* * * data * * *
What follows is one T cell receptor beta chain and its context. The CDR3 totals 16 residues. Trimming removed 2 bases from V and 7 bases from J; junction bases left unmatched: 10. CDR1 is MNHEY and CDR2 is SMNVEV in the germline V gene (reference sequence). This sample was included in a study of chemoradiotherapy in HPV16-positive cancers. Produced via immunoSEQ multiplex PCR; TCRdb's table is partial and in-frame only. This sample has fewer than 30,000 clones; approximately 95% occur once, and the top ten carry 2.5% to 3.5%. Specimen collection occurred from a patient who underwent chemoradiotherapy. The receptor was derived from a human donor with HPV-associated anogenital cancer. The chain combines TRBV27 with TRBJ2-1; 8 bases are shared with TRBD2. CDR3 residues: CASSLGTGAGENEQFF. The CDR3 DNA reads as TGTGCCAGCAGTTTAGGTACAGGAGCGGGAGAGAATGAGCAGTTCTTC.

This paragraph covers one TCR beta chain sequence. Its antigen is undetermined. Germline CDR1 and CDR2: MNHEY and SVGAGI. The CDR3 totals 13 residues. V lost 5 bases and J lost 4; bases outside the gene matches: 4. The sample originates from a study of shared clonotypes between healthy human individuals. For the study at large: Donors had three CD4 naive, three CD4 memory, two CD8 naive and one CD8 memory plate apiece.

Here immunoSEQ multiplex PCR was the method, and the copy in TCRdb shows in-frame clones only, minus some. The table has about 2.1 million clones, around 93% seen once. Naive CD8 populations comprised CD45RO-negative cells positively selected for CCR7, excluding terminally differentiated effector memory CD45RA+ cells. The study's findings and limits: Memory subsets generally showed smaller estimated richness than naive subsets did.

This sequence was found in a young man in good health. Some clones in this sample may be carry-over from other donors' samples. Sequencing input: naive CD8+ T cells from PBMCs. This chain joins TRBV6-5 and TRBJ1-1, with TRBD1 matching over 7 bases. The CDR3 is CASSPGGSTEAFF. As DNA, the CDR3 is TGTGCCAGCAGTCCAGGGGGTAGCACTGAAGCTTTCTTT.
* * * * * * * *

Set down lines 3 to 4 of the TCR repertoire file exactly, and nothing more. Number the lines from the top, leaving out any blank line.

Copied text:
Here immunoSEQ multiplex PCR was the method, and the copy in TCRdb shows in-frame clones only, minus some. The table has about 2.1 million clones, around 93% seen once. Naive CD8 populations comprised CD45RO-negative cells positively selected for CCR7, excluding terminally differentiated effector memory CD45RA+ cells. The study's findings and limits: Memory subsets generally showed smaller estimated richness than naive subsets did.

This sequence was found in a young man in good health. Some clones in this sample may be carry-over from other donors' samples. Sequencing input: naive CD8+ T cells from PBMCs. This chain joins TRBV6-5 and TRBJ1-1, with TRBD1 matching over 7 bases. The CDR3 is CASSPGGSTEAFF. As DNA, the CDR3 is TGTGCCAGCAGTCCAGGGGGTAGCACTGAAGCTTTCTTT.